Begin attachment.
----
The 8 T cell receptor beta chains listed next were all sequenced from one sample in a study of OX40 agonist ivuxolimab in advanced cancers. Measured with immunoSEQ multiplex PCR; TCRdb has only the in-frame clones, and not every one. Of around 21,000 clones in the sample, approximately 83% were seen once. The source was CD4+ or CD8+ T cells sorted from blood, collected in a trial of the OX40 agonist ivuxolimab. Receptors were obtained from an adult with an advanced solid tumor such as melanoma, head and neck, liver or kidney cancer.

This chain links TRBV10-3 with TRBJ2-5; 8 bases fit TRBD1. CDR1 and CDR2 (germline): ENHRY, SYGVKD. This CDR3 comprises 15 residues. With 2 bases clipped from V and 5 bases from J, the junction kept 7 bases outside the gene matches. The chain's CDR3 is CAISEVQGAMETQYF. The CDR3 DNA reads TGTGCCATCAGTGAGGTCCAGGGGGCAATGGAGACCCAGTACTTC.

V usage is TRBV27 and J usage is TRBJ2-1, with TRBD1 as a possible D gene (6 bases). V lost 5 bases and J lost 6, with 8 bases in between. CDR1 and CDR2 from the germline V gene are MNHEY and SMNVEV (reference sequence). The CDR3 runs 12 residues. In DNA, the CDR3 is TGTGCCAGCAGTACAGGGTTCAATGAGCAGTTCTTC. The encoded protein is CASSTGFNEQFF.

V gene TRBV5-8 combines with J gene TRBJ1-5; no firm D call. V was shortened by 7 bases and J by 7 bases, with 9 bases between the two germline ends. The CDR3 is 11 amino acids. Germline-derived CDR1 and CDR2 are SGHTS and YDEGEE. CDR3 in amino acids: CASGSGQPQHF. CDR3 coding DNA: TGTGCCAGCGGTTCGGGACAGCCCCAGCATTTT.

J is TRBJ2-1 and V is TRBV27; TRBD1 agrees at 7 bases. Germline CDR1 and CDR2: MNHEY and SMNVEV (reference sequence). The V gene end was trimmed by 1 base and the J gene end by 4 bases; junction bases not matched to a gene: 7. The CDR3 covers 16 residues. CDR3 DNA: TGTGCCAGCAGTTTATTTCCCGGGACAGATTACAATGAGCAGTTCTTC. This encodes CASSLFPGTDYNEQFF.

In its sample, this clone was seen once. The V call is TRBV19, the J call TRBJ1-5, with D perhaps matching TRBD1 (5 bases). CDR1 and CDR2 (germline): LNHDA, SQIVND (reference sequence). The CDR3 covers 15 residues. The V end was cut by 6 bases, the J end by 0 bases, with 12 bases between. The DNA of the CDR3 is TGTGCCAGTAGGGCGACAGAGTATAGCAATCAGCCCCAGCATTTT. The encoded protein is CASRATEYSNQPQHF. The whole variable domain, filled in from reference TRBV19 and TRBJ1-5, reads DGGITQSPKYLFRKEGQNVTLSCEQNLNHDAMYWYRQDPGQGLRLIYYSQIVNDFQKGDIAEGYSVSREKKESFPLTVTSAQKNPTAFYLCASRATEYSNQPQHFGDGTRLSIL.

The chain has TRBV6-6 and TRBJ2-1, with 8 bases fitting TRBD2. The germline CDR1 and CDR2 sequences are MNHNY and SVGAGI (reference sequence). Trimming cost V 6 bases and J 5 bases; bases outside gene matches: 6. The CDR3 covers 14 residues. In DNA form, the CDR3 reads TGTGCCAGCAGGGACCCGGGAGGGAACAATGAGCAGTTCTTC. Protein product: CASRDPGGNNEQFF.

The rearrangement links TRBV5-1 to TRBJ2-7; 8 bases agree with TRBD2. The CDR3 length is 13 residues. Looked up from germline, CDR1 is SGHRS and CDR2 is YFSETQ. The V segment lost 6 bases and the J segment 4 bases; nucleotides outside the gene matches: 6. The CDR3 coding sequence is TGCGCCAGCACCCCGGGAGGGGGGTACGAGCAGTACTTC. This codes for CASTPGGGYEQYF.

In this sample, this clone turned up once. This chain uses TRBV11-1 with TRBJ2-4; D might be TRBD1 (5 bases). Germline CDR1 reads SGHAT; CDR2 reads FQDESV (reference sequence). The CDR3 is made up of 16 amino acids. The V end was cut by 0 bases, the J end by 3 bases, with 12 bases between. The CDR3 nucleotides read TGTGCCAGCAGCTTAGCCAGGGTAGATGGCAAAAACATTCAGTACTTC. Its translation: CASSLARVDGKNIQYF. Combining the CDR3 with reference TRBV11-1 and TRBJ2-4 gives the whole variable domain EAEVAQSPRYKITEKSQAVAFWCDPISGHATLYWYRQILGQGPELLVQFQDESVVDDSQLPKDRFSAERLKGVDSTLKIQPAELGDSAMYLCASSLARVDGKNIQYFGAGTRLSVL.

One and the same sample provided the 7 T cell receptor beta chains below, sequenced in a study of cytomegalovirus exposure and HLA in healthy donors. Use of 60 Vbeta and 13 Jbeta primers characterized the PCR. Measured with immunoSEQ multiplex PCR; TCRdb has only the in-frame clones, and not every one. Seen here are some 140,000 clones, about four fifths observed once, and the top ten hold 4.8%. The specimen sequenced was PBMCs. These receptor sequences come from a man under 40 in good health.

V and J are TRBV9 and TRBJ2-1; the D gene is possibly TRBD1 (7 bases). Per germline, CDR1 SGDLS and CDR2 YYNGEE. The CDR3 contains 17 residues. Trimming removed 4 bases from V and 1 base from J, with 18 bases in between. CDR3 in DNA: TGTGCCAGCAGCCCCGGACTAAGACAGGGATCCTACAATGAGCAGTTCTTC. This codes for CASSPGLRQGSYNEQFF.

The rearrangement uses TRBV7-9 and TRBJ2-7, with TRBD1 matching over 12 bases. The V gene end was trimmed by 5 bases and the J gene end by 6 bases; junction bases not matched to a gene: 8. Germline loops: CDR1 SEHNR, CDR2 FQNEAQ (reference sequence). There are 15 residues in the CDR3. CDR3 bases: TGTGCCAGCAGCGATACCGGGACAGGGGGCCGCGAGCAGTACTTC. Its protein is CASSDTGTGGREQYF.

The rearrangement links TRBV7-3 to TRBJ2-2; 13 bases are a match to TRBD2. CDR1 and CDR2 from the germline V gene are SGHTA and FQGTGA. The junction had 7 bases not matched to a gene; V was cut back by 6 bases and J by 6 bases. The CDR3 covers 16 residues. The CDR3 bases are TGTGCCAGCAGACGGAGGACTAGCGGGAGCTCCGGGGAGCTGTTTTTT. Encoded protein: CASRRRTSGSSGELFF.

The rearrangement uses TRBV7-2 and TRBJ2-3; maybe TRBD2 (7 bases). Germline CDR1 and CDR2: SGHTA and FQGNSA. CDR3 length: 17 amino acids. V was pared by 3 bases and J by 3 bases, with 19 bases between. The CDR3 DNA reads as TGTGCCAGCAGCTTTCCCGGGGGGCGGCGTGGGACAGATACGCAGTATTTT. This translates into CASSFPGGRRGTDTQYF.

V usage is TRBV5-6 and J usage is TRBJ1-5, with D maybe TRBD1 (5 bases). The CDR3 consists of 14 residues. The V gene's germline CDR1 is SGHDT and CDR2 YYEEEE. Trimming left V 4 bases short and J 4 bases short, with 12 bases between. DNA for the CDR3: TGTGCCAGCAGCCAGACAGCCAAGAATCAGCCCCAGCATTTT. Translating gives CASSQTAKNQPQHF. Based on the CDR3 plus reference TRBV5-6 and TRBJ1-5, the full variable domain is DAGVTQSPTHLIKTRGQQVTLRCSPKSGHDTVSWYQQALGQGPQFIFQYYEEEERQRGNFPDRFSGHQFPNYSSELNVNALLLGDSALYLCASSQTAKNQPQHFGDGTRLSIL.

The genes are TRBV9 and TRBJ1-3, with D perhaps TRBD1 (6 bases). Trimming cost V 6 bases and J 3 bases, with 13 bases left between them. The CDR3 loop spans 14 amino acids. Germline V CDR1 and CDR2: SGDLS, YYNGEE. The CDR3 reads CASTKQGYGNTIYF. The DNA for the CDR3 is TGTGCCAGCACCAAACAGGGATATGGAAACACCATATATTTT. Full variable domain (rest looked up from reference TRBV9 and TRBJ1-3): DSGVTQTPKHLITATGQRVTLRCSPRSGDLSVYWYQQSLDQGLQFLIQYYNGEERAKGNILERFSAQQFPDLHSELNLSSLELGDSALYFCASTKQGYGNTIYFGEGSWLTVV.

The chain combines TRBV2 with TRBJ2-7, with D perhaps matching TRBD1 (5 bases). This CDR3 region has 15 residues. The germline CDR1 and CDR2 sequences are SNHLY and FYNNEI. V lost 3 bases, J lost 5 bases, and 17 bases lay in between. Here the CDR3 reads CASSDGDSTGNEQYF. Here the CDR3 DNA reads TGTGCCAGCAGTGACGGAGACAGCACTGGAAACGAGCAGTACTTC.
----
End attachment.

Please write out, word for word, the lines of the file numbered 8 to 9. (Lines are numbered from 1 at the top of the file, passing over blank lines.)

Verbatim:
The rearrangement links TRBV5-1 to TRBJ2-7; 8 bases agree with TRBD2. The CDR3 length is 13 residues. Looked up from germline, CDR1 is SGHRS and CDR2 is YFSETQ. The V segment lost 6 bases and the J segment 4 bases; nucleotides outside the gene matches: 6. The CDR3 coding sequence is TGCGCCAGCACCCCGGGAGGGGGGTACGAGCAGTACTTC. This codes for CASTPGGGYEQYF.

In this sample, this clone turned up once. This chain uses TRBV11-1 with TRBJ2-4; D might be TRBD1 (5 bases). Germline CDR1 reads SGHAT; CDR2 reads FQDESV (reference sequence). The CDR3 is made up of 16 amino acids. The V end was cut by 0 bases, the J end by 3 bases, with 12 bases between. The CDR3 nucleotides read TGTGCCAGCAGCTTAGCCAGGGTAGATGGCAAAAACATTCAGTACTTC. Its translation: CASSLARVDGKNIQYF. Combining the CDR3 with reference TRBV11-1 and TRBJ2-4 gives the whole variable domain EAEVAQSPRYKITEKSQAVAFWCDPISGHATLYWYRQILGQGPELLVQFQDESVVDDSQLPKDRFSAERLKGVDSTLKIQPAELGDSAMYLCASSLARVDGKNIQYFGAGTRLSVL.